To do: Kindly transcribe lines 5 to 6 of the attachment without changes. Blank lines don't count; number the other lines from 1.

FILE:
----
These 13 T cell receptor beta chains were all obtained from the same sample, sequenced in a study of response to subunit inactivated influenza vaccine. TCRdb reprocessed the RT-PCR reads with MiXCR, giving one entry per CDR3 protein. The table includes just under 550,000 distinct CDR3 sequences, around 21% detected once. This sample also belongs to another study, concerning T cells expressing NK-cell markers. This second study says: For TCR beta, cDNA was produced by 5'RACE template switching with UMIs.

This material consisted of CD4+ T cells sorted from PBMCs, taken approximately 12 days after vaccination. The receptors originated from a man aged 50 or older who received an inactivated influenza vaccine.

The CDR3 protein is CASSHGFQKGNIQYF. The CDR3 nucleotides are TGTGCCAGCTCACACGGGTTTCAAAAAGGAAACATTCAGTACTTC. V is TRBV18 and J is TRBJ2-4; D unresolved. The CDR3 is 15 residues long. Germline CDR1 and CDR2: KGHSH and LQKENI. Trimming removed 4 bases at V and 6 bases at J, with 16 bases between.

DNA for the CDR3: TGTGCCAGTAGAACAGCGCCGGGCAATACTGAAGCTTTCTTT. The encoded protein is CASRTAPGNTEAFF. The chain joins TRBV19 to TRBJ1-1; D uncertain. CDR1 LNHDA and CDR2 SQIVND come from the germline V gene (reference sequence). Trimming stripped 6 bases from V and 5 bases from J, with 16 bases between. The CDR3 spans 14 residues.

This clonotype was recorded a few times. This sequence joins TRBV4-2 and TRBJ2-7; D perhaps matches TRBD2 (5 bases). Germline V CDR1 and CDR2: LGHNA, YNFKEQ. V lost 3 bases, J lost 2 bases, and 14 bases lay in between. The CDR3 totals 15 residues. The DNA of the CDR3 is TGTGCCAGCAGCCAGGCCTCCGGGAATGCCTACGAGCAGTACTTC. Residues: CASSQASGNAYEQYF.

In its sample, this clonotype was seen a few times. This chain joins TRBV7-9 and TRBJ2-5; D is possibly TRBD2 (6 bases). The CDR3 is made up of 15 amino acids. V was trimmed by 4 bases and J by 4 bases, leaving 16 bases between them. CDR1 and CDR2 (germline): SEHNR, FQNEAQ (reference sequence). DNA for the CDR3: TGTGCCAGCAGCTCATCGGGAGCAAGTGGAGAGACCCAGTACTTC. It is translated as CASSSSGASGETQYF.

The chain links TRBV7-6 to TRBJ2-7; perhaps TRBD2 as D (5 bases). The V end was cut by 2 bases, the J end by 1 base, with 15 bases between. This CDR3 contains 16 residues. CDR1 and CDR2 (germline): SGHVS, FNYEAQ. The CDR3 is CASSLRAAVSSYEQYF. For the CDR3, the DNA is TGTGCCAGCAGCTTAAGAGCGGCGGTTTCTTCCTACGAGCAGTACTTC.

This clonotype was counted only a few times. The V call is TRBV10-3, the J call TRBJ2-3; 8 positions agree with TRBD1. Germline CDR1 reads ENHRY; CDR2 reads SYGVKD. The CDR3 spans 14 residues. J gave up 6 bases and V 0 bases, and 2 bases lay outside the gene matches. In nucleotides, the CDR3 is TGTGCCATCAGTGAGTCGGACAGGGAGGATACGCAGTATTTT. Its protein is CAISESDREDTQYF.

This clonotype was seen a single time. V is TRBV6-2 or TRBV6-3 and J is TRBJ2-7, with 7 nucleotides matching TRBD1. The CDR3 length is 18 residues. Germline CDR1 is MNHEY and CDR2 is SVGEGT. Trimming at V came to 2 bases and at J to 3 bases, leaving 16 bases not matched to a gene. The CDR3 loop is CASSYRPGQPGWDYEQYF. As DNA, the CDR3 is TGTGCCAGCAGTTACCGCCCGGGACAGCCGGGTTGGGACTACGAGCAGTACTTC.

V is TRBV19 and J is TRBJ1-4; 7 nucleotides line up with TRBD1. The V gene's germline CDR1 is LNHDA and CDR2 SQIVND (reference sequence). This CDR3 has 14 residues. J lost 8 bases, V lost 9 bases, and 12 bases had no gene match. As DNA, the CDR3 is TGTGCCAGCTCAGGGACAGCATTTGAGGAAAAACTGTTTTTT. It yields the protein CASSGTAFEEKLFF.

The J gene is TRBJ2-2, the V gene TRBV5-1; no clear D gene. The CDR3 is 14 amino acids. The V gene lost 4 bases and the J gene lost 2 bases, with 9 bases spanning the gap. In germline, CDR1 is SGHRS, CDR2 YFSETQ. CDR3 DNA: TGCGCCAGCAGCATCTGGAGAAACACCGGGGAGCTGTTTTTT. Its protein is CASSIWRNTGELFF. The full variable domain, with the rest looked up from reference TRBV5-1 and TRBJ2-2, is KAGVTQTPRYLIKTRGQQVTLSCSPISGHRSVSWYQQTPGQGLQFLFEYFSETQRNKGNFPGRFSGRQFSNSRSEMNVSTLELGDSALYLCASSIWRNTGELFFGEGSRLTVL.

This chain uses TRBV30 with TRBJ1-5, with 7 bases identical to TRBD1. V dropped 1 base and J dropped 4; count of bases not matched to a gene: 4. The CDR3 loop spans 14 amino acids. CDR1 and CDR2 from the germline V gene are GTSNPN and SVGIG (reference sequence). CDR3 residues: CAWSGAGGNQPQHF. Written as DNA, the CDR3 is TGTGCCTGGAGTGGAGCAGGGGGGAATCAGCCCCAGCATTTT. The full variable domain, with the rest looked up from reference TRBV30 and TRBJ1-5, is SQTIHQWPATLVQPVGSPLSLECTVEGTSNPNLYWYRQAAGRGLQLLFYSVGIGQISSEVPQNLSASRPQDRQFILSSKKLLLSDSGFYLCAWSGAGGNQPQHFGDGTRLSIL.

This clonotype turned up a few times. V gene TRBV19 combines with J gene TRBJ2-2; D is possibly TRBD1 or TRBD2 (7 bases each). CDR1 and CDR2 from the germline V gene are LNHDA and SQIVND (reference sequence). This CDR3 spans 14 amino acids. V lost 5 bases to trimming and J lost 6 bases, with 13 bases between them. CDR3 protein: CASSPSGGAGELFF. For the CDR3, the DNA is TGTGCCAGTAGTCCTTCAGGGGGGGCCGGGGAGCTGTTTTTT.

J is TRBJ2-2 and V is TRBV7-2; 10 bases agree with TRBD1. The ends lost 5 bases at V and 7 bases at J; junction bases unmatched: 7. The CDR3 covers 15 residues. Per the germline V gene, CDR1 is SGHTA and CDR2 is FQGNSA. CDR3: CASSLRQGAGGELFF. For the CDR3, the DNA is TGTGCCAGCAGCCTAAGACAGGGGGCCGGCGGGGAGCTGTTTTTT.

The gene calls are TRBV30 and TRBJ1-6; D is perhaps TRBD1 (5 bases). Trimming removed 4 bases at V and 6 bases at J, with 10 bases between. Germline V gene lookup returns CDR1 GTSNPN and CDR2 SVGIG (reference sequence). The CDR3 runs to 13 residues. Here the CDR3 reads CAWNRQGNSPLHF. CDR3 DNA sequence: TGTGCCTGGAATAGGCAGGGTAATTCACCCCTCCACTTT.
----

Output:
This clonotype was recorded a few times. This sequence joins TRBV4-2 and TRBJ2-7; D perhaps matches TRBD2 (5 bases). Germline V CDR1 and CDR2: LGHNA, YNFKEQ. V lost 3 bases, J lost 2 bases, and 14 bases lay in between. The CDR3 totals 15 residues. The DNA of the CDR3 is TGTGCCAGCAGCCAGGCCTCCGGGAATGCCTACGAGCAGTACTTC. Residues: CASSQASGNAYEQYF.

In its sample, this clonotype was seen a few times. This chain joins TRBV7-9 and TRBJ2-5; D is possibly TRBD2 (6 bases). The CDR3 is made up of 15 amino acids. V was trimmed by 4 bases and J by 4 bases, leaving 16 bases between them. CDR1 and CDR2 (germline): SEHNR, FQNEAQ (reference sequence). DNA for the CDR3: TGTGCCAGCAGCTCATCGGGAGCAAGTGGAGAGACCCAGTACTTC. It is translated as CASSSSGASGETQYF.